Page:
Though not everyone is treating the apartment recovery the same, most everyone at least seems to be taking part in it, according to recent data released by Chicago-based resident screening service provider TransUnion.

TransUnion’s June survey of more than 1,250 property managers found that operators handling more than 200 units were more focused on raising rents in the past year, unlike their smaller peers (those who manage 200 or fewer units). Nearly two-thirds of the large managers (64 percent) said their rental rates increased, while little more than a third (36 percent) of small managers indicated rental increases. Meanwhile, small operators had more success maintaining 0 percent vacancy rates: Nearly two-thirds (66 percent) of small managers had no vacancies versus only 11 percent of large property managers. All told, 89 percent of survey respondents had vacancy rates of 10 percent or lower.

“The larger guys have made it a focus to increase rents in the regions where they’re able to,” says Steve Roe, vice president of TransUnion’s rental screening business unit. “The smaller guys are more content to fill the apartments and have good occupancy rates, as opposed to taking the next step, whether it’s reducing the number of concessions or pushing rents.”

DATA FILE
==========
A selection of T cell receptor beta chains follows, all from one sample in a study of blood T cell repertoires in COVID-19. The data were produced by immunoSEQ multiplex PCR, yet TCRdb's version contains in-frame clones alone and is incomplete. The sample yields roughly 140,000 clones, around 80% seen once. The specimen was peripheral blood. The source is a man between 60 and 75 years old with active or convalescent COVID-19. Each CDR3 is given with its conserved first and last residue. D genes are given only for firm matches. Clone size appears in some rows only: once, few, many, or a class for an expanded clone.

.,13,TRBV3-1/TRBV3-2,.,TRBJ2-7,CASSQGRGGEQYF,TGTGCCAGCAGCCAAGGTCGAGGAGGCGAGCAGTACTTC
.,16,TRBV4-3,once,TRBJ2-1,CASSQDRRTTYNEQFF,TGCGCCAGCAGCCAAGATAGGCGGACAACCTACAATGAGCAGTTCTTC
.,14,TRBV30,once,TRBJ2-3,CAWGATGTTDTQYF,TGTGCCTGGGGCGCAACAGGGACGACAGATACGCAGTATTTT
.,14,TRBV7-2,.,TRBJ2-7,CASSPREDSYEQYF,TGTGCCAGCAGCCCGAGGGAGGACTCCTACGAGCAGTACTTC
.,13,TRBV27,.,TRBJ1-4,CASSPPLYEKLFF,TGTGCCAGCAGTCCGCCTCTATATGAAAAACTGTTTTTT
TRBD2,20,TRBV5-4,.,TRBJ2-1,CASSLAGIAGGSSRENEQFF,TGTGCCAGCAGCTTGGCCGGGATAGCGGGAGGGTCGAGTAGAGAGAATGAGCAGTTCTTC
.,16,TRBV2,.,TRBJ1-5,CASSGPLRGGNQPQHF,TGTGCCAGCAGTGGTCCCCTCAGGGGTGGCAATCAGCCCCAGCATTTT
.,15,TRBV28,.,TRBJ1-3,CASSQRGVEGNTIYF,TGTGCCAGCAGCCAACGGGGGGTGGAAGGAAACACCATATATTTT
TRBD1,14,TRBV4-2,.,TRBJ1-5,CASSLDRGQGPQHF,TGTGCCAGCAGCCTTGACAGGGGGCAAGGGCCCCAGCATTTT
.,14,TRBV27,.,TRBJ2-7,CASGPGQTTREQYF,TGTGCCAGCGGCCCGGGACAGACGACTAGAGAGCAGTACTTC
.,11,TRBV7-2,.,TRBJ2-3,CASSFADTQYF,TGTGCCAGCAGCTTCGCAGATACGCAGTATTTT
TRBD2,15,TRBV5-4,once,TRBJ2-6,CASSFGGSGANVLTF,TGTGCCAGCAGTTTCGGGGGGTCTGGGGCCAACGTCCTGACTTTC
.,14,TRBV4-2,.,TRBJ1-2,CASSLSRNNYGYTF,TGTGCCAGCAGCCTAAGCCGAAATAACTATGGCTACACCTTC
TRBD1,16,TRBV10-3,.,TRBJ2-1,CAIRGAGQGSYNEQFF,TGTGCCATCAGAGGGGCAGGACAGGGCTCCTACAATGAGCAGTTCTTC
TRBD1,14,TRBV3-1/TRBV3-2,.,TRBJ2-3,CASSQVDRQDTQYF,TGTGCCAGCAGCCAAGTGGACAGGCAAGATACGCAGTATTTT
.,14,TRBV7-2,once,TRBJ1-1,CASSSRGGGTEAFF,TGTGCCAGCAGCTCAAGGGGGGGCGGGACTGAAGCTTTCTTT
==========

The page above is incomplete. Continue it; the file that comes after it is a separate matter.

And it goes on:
Roe thinks several factors are contributing to the disparities between large and small owners. For starters, there’s revenue management. Big guys often have computerized systems with real-time occupancy and pricing info. Small owners, meanwhile, often rely on past behavior or intuition. “The bigger guys are following their revenue systems to help them focus the rents objectively,” Roe says. “Some of the guys on a part-time basis set rental rates by gut feeling.”

Small operators often manage older properties, so they tend to trail in recoveries, as well. “The A’s tend to be the leaders in cycles,” says Ron Witten, president of Dallas-based Witten Advisors. “They go in first and come out first.”

Confidence also plays a role—it’s tough to risk occupancy by asking for higher rents. “The smaller guys want to make sure they get somebody in the apartment who can pay,” Roe says.

Overall, however, the market is improving for everyone. For instance, 57 percent of large property managers and 69 percent of small companies said they’re having no difficulty finding residents. That’s especially interesting compared with last year, when 27 percent of large managers said it was more difficult to find qualified renters. Only 18 percent of small managers said it was more difficult to find renters a year ago.

Translation: No matter the size of your operation, everyone will likely enjoy the spoils of the recovery. “If the Class A managers push rents, some of the people on the margins will move back to B-plus apartments,” Witten says. “As the top properties fill up, it pushes demand back through like dominoes.”